Numbers Can Be Deceptive
by: john harrison
When I originally enlisted in the Army it was for Warrant Officer Flight School at Ft. Rucker, Alabama. While I had to complete the flight school to actually become a warrant officer, I was guaranteed on enlisting that was where I would be sent. The only question remaining the recruiter explained when I enlisted was whether I would pass the flight physical. If I did that, it was on to Ft. Rucker right after AIT (Advanced Individual Training) he said. That all sounded good to me.
So, I filled out all of the enlistment forms. There were two complete sets, one for entry into the Army and another set for entry into the Warrant Officer Flight Program. There was only one question on all the forms that I did not know the answer to, my social security number. However, the forms showed how many numbers there were so I just filled in the blanks and then turned the forms in.
As everybody knows who has been in the service, even before basic training, it all starts with taking a bunch of tests. It turned out I did well on the officer aptitude test, so they offered me the chance of going to OCS (Officer Candidate School) instead of Warrant Officer Flight School.
I had a long discussion with the second lieutenant who was recruiting men for OCS about this. Ultimately, according to him, the Army promised that if I flunked out of OCS that I would immediately be sent to flight school at Ft. Rucker. With that assurance, I signed up for Infantry OCS at Ft. Benning, Ga. Again I filled out a whole bunch of new forms, then I was on the way to Benning’s school for boys. Right before commissioning we filled out two sets of forms since in effect all of us were leaving the Army as enlisted men and then immediately rejoining the Army as newly commissioned officers.
I passed OCS and after Jump School was assigned to the 3/506 (Abn) Infantry Regiment with the 101st Airborne Division at Ft. Campbell, Ky. The Commanding Officer of the 3/506th was an old war-horse on his third war named John P. Geraci.
We trained for six hard months in the states and then deployed to Vietnam as a unit. Like everybody in the unit I felt we were very lucky. We had John Geraci, later inducted into the Ranger Hall of Fame, as the battalion commander, Tom Gaffney, working on his second war and like Geraci this would be his third tour in Vietnam, as our company commander, and Master Sergeant Theron “Bull” Gergen, also inducted into the Ranger Hall of Fame, as the company’s First Sergeant. All three were tough, knowledgable, demanding warriors who took no prisoners.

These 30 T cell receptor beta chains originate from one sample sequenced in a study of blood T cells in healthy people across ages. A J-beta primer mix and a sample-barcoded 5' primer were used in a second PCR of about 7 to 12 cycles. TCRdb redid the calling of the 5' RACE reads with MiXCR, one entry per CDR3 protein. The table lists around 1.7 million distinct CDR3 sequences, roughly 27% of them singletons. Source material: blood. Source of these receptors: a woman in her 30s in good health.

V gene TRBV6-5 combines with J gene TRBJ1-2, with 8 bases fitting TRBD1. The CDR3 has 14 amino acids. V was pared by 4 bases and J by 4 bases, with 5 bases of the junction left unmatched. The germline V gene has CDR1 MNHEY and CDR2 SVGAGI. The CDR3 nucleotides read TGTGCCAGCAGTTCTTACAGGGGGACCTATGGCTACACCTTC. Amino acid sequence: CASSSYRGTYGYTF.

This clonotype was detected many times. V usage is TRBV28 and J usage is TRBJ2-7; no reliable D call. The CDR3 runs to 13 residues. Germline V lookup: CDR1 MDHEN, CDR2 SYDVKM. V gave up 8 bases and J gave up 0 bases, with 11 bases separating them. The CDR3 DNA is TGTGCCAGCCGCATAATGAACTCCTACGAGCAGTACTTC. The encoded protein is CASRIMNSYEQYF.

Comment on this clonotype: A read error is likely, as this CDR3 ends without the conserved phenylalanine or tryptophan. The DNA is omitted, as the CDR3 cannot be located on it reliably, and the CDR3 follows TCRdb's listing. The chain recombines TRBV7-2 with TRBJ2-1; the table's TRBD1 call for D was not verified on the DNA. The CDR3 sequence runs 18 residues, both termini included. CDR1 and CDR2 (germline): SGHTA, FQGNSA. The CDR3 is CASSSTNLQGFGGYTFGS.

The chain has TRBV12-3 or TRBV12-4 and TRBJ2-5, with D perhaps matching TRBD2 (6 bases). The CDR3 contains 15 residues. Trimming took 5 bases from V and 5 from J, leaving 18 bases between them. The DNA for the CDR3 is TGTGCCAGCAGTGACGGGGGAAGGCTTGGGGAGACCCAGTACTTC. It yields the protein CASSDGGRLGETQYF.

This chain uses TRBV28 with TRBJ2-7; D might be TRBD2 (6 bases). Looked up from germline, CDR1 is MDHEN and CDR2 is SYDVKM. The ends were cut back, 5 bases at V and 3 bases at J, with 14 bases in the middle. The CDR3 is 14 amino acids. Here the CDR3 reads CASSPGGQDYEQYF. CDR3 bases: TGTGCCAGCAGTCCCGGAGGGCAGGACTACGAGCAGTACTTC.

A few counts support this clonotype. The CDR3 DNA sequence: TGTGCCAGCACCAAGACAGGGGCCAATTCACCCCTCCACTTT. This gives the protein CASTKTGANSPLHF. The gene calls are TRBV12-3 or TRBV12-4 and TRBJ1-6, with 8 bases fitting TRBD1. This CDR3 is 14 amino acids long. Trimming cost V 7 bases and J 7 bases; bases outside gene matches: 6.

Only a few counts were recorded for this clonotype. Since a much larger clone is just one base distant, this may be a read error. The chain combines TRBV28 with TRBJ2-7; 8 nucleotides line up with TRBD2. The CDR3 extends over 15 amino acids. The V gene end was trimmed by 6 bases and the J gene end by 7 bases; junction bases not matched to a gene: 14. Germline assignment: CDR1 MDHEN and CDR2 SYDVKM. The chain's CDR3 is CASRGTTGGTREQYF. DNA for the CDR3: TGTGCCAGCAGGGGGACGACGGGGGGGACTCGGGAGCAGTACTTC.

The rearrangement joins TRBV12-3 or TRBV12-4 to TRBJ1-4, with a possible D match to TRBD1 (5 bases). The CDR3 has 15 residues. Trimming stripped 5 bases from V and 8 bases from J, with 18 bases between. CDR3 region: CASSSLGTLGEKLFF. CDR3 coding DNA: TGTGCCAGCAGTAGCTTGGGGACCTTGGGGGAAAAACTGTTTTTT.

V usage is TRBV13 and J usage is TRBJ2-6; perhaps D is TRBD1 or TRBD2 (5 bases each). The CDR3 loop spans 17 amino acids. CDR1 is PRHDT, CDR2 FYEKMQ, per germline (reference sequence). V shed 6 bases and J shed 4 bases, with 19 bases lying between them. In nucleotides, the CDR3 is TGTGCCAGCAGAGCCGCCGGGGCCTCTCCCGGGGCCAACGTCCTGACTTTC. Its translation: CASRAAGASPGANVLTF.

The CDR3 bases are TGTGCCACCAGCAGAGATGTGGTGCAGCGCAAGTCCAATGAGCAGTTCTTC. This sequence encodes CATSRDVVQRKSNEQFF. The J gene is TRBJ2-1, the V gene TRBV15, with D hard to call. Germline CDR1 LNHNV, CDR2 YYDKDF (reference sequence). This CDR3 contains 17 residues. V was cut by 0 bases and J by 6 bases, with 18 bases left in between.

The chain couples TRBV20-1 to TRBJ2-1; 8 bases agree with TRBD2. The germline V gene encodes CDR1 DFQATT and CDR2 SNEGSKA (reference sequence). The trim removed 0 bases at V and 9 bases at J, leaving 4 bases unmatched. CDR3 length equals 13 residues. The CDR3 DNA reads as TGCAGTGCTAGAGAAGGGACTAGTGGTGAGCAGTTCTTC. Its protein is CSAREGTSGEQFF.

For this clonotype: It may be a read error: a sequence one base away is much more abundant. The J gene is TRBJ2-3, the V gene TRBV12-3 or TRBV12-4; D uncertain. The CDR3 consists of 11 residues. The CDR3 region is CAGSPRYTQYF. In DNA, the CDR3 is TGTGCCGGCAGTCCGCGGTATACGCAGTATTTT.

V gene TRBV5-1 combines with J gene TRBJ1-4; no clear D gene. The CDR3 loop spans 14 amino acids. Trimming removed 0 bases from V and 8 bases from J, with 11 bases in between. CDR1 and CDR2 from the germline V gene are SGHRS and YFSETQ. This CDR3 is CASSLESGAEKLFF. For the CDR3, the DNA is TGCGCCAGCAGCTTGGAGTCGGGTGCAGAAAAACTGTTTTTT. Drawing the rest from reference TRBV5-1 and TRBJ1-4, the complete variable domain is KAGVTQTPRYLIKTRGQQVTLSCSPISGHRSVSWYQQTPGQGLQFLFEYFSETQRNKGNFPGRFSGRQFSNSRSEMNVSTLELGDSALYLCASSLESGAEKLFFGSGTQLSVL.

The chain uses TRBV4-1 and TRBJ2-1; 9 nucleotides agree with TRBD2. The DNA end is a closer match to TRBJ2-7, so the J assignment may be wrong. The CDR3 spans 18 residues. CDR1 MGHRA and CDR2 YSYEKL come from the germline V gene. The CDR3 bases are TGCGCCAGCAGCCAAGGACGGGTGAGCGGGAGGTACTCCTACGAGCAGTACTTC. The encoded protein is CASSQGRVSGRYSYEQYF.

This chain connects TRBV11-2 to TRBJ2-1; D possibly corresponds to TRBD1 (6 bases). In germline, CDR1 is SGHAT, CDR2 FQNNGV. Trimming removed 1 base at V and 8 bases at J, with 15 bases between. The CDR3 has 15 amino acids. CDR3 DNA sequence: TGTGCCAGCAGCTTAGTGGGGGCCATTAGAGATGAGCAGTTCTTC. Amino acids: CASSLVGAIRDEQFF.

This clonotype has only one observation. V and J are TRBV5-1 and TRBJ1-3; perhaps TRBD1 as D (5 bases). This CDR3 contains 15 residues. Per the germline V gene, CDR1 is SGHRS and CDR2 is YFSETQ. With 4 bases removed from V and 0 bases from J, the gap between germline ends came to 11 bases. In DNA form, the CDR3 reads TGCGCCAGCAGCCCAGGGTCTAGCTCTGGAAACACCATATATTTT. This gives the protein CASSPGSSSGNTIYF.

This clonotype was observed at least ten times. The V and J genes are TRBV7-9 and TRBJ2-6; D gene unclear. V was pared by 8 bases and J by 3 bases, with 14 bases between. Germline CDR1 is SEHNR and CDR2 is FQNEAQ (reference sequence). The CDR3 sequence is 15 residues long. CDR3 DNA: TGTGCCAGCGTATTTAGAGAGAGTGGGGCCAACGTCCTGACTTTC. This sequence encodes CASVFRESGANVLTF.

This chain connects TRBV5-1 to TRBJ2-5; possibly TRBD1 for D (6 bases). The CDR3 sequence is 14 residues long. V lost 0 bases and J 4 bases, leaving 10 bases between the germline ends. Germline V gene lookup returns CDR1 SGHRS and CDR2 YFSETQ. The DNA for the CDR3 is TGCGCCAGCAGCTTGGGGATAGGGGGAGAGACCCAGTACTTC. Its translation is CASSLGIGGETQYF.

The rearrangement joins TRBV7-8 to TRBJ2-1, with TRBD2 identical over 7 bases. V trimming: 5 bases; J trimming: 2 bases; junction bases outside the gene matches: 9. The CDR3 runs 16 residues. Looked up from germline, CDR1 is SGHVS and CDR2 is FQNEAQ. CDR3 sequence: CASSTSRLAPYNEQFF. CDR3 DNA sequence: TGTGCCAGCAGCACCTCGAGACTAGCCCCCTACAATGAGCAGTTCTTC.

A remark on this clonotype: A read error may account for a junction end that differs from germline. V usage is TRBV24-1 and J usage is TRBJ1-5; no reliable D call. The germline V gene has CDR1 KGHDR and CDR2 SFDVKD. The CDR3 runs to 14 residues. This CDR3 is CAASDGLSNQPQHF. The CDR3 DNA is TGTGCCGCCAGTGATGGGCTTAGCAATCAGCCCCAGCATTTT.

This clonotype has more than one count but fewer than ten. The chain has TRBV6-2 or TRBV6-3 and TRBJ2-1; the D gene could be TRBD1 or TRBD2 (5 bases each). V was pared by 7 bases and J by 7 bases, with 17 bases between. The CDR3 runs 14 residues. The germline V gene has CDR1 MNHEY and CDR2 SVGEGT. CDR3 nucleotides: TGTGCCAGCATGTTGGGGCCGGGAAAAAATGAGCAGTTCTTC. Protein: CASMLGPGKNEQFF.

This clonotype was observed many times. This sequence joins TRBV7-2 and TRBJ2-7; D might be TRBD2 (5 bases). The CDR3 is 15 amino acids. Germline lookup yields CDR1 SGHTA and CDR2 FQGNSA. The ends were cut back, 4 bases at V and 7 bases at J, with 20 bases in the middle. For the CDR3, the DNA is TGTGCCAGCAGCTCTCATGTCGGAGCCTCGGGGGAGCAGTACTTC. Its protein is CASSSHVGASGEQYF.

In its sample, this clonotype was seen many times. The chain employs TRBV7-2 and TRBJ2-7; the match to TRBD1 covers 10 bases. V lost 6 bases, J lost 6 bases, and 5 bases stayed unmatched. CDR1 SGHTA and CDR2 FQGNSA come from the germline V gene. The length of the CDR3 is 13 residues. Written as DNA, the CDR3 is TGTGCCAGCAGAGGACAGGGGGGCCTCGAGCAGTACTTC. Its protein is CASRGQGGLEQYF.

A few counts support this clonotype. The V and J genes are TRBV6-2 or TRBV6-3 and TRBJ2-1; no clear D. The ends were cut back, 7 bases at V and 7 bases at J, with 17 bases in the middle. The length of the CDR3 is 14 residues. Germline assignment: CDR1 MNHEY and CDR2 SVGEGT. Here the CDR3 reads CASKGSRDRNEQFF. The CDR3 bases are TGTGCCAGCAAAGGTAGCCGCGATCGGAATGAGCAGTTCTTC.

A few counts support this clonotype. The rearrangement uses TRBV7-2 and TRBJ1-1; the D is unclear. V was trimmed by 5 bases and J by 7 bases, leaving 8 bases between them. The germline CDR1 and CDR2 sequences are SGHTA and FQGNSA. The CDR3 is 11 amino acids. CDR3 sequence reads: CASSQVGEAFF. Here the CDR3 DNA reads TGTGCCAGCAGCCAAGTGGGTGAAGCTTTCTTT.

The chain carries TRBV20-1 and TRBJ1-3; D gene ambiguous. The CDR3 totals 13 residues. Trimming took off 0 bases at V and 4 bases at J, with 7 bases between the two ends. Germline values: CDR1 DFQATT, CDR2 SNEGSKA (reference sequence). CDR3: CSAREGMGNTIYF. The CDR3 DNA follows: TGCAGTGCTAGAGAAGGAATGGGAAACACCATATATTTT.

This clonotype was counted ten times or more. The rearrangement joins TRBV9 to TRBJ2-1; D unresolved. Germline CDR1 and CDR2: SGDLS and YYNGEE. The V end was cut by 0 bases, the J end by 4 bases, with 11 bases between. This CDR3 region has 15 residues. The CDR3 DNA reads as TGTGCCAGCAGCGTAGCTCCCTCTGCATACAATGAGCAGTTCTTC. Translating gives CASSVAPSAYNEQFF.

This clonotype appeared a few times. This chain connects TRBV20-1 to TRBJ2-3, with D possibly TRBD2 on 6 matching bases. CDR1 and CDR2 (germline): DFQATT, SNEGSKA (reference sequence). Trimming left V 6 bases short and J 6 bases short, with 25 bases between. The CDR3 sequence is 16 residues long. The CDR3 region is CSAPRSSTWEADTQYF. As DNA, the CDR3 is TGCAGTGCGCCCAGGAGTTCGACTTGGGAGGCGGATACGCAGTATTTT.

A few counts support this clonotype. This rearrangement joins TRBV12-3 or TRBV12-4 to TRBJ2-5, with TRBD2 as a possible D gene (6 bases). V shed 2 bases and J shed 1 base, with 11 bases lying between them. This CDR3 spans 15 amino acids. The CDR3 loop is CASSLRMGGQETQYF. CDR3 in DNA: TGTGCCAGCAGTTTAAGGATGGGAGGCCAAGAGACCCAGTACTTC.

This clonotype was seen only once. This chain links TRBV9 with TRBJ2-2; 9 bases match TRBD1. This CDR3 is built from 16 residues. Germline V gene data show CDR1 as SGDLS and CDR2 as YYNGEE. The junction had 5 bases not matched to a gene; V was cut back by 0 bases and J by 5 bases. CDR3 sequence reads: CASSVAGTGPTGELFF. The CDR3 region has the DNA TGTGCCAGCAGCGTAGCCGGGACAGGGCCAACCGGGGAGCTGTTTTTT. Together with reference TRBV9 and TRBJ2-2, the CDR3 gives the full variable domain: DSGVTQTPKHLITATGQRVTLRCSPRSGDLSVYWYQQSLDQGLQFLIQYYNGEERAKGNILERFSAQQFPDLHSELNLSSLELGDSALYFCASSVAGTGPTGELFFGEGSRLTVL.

This is a picture of by then Col. Geraci after his helicopter had been shot down. He had landed in a hot LZ to pick up a wounded platoon leader. He earned that patch on his right shoulder leading us, the Currahees, 3/506th Airborne. The word tough defines the man.
In fact, Geraci relieved, Army speak for fired, one company commander and Gaffney relieved a platoon leader during training in the states. They both believed completely in the old adage that, sweat in training saved blood on the battlefield. We sweated a lot even before we got to Vietnam because for them, even really good excuses were never a sufficient reason for a failure to perform.
After a couple months in Vietnam we were on a resupply out in the field when I was told to come over to the single ship LZ (Landing Zone) in the center of the Alpha Company perimeter where I found Geraci and Gaffney waiting for me, not talking, looking very stern.
They sat there for a minute, both of them just looking at me. Then Gaffney passed me an inch thick sheaf of papers. You read Army documents from back to front so I turned immediately to the last page, then I had to turn forward four pages to where the first document in the stack began.